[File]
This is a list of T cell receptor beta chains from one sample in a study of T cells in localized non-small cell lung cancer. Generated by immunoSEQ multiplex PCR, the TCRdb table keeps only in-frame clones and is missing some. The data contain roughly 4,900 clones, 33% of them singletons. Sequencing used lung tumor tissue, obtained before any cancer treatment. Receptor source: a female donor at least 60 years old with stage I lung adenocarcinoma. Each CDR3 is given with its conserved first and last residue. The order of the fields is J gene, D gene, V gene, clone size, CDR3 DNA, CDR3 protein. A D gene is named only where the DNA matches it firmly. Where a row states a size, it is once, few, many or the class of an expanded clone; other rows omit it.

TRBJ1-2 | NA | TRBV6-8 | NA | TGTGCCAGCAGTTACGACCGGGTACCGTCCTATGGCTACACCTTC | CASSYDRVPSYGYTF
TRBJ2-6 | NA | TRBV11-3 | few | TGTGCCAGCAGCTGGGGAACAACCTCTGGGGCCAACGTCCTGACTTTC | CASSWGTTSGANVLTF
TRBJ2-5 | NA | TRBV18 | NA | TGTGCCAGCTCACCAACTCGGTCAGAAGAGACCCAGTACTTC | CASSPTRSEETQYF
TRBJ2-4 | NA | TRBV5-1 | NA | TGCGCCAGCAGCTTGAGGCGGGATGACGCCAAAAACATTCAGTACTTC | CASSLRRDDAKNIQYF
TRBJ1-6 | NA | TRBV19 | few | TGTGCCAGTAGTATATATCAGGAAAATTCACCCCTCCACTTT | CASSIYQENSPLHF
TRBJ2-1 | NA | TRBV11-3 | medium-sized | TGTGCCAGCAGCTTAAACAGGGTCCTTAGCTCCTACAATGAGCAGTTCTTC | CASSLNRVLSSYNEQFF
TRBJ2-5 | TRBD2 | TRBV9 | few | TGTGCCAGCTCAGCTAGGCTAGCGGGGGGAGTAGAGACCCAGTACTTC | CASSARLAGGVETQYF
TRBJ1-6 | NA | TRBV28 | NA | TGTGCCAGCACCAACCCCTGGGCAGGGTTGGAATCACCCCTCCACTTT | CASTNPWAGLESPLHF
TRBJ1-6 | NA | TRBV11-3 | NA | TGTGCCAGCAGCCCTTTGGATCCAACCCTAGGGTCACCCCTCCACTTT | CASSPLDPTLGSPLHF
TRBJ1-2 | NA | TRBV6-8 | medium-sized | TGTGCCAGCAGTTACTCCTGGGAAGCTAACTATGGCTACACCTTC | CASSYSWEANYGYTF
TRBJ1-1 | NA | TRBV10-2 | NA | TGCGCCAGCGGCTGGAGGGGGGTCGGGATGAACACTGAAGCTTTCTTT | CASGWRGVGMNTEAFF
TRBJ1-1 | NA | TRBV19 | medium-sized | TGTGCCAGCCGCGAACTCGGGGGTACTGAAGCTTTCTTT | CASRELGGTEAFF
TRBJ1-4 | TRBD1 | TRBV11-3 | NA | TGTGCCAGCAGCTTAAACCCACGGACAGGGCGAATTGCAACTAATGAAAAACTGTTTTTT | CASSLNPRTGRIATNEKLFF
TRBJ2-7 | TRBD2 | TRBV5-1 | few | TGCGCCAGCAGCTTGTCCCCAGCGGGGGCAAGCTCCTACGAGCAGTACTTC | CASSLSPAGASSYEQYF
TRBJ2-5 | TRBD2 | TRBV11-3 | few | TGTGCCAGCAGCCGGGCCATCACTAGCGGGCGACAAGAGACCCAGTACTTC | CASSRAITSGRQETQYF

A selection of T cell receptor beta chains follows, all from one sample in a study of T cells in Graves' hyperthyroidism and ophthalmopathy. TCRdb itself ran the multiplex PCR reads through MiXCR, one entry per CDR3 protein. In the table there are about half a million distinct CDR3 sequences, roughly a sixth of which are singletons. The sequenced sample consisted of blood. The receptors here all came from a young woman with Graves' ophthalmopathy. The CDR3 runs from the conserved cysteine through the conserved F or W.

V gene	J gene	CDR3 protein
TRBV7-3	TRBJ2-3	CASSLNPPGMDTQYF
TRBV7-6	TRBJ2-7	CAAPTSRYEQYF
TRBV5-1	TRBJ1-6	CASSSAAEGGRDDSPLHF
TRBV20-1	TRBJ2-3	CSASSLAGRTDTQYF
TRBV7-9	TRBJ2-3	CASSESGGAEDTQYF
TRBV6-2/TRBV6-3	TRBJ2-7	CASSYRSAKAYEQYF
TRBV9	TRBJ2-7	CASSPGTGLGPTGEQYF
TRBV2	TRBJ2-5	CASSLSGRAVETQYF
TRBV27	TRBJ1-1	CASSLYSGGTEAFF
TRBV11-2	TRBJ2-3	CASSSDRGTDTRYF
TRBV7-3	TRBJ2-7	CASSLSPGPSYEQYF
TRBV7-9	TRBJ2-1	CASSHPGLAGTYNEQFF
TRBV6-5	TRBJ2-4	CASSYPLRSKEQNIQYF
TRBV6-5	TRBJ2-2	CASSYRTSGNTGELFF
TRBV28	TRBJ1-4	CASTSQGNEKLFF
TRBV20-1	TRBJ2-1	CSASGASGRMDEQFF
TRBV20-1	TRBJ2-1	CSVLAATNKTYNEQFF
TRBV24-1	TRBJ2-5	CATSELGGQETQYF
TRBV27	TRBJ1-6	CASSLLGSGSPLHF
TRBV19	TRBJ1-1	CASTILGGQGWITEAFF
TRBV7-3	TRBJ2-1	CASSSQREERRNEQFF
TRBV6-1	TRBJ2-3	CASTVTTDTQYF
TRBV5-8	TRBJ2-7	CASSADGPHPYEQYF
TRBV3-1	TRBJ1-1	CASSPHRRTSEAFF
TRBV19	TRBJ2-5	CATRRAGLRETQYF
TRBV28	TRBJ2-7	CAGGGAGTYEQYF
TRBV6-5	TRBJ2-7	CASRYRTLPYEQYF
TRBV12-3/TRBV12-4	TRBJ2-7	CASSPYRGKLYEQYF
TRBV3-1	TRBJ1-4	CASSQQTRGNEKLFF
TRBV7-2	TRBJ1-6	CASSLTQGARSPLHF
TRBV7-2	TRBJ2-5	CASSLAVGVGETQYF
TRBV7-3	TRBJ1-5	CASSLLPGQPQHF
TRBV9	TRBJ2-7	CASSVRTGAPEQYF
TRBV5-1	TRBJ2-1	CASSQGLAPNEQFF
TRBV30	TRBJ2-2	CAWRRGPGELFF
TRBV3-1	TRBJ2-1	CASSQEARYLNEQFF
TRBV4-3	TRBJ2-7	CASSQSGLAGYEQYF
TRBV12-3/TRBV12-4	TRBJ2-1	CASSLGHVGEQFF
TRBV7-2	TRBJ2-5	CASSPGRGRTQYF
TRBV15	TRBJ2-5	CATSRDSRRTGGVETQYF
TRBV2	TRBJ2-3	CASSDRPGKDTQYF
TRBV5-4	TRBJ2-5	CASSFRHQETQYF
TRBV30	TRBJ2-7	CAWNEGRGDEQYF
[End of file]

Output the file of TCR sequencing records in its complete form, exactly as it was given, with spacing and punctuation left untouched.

This is a list of T cell receptor beta chains from one sample in a study of T cells in localized non-small cell lung cancer. Generated by immunoSEQ multiplex PCR, the TCRdb table keeps only in-frame clones and is missing some. The data contain roughly 4,900 clones, 33% of them singletons. Sequencing used lung tumor tissue, obtained before any cancer treatment. Receptor source: a female donor at least 60 years old with stage I lung adenocarcinoma. Each CDR3 is given with its conserved first and last residue. The order of the fields is J gene, D gene, V gene, clone size, CDR3 DNA, CDR3 protein. A D gene is named only where the DNA matches it firmly. Where a row states a size, it is once, few, many or the class of an expanded clone; other rows omit it.

TRBJ1-2 | NA | TRBV6-8 | NA | TGTGCCAGCAGTTACGACCGGGTACCGTCCTATGGCTACACCTTC | CASSYDRVPSYGYTF
TRBJ2-6 | NA | TRBV11-3 | few | TGTGCCAGCAGCTGGGGAACAACCTCTGGGGCCAACGTCCTGACTTTC | CASSWGTTSGANVLTF
TRBJ2-5 | NA | TRBV18 | NA | TGTGCCAGCTCACCAACTCGGTCAGAAGAGACCCAGTACTTC | CASSPTRSEETQYF
TRBJ2-4 | NA | TRBV5-1 | NA | TGCGCCAGCAGCTTGAGGCGGGATGACGCCAAAAACATTCAGTACTTC | CASSLRRDDAKNIQYF
TRBJ1-6 | NA | TRBV19 | few | TGTGCCAGTAGTATATATCAGGAAAATTCACCCCTCCACTTT | CASSIYQENSPLHF
TRBJ2-1 | NA | TRBV11-3 | medium-sized | TGTGCCAGCAGCTTAAACAGGGTCCTTAGCTCCTACAATGAGCAGTTCTTC | CASSLNRVLSSYNEQFF
TRBJ2-5 | TRBD2 | TRBV9 | few | TGTGCCAGCTCAGCTAGGCTAGCGGGGGGAGTAGAGACCCAGTACTTC | CASSARLAGGVETQYF
TRBJ1-6 | NA | TRBV28 | NA | TGTGCCAGCACCAACCCCTGGGCAGGGTTGGAATCACCCCTCCACTTT | CASTNPWAGLESPLHF
TRBJ1-6 | NA | TRBV11-3 | NA | TGTGCCAGCAGCCCTTTGGATCCAACCCTAGGGTCACCCCTCCACTTT | CASSPLDPTLGSPLHF
TRBJ1-2 | NA | TRBV6-8 | medium-sized | TGTGCCAGCAGTTACTCCTGGGAAGCTAACTATGGCTACACCTTC | CASSYSWEANYGYTF
TRBJ1-1 | NA | TRBV10-2 | NA | TGCGCCAGCGGCTGGAGGGGGGTCGGGATGAACACTGAAGCTTTCTTT | CASGWRGVGMNTEAFF
TRBJ1-1 | NA | TRBV19 | medium-sized | TGTGCCAGCCGCGAACTCGGGGGTACTGAAGCTTTCTTT | CASRELGGTEAFF
TRBJ1-4 | TRBD1 | TRBV11-3 | NA | TGTGCCAGCAGCTTAAACCCACGGACAGGGCGAATTGCAACTAATGAAAAACTGTTTTTT | CASSLNPRTGRIATNEKLFF
TRBJ2-7 | TRBD2 | TRBV5-1 | few | TGCGCCAGCAGCTTGTCCCCAGCGGGGGCAAGCTCCTACGAGCAGTACTTC | CASSLSPAGASSYEQYF
TRBJ2-5 | TRBD2 | TRBV11-3 | few | TGTGCCAGCAGCCGGGCCATCACTAGCGGGCGACAAGAGACCCAGTACTTC | CASSRAITSGRQETQYF

A selection of T cell receptor beta chains follows, all from one sample in a study of T cells in Graves' hyperthyroidism and ophthalmopathy. TCRdb itself ran the multiplex PCR reads through MiXCR, one entry per CDR3 protein. In the table there are about half a million distinct CDR3 sequences, roughly a sixth of which are singletons. The sequenced sample consisted of blood. The receptors here all came from a young woman with Graves' ophthalmopathy. The CDR3 runs from the conserved cysteine through the conserved F or W.

V gene	J gene	CDR3 protein
TRBV7-3	TRBJ2-3	CASSLNPPGMDTQYF
TRBV7-6	TRBJ2-7	CAAPTSRYEQYF
TRBV5-1	TRBJ1-6	CASSSAAEGGRDDSPLHF
TRBV20-1	TRBJ2-3	CSASSLAGRTDTQYF
TRBV7-9	TRBJ2-3	CASSESGGAEDTQYF
TRBV6-2/TRBV6-3	TRBJ2-7	CASSYRSAKAYEQYF
TRBV9	TRBJ2-7	CASSPGTGLGPTGEQYF
TRBV2	TRBJ2-5	CASSLSGRAVETQYF
TRBV27	TRBJ1-1	CASSLYSGGTEAFF
TRBV11-2	TRBJ2-3	CASSSDRGTDTRYF
TRBV7-3	TRBJ2-7	CASSLSPGPSYEQYF
TRBV7-9	TRBJ2-1	CASSHPGLAGTYNEQFF
TRBV6-5	TRBJ2-4	CASSYPLRSKEQNIQYF
TRBV6-5	TRBJ2-2	CASSYRTSGNTGELFF
TRBV28	TRBJ1-4	CASTSQGNEKLFF
TRBV20-1	TRBJ2-1	CSASGASGRMDEQFF
TRBV20-1	TRBJ2-1	CSVLAATNKTYNEQFF
TRBV24-1	TRBJ2-5	CATSELGGQETQYF
TRBV27	TRBJ1-6	CASSLLGSGSPLHF
TRBV19	TRBJ1-1	CASTILGGQGWITEAFF
TRBV7-3	TRBJ2-1	CASSSQREERRNEQFF
TRBV6-1	TRBJ2-3	CASTVTTDTQYF
TRBV5-8	TRBJ2-7	CASSADGPHPYEQYF
TRBV3-1	TRBJ1-1	CASSPHRRTSEAFF
TRBV19	TRBJ2-5	CATRRAGLRETQYF
TRBV28	TRBJ2-7	CAGGGAGTYEQYF
TRBV6-5	TRBJ2-7	CASRYRTLPYEQYF
TRBV12-3/TRBV12-4	TRBJ2-7	CASSPYRGKLYEQYF
TRBV3-1	TRBJ1-4	CASSQQTRGNEKLFF
TRBV7-2	TRBJ1-6	CASSLTQGARSPLHF
TRBV7-2	TRBJ2-5	CASSLAVGVGETQYF
TRBV7-3	TRBJ1-5	CASSLLPGQPQHF
TRBV9	TRBJ2-7	CASSVRTGAPEQYF
TRBV5-1	TRBJ2-1	CASSQGLAPNEQFF
TRBV30	TRBJ2-2	CAWRRGPGELFF
TRBV3-1	TRBJ2-1	CASSQEARYLNEQFF
TRBV4-3	TRBJ2-7	CASSQSGLAGYEQYF
TRBV12-3/TRBV12-4	TRBJ2-1	CASSLGHVGEQFF
TRBV7-2	TRBJ2-5	CASSPGRGRTQYF
TRBV15	TRBJ2-5	CATSRDSRRTGGVETQYF
TRBV2	TRBJ2-3	CASSDRPGKDTQYF
TRBV5-4	TRBJ2-5	CASSFRHQETQYF
TRBV30	TRBJ2-7	CAWNEGRGDEQYF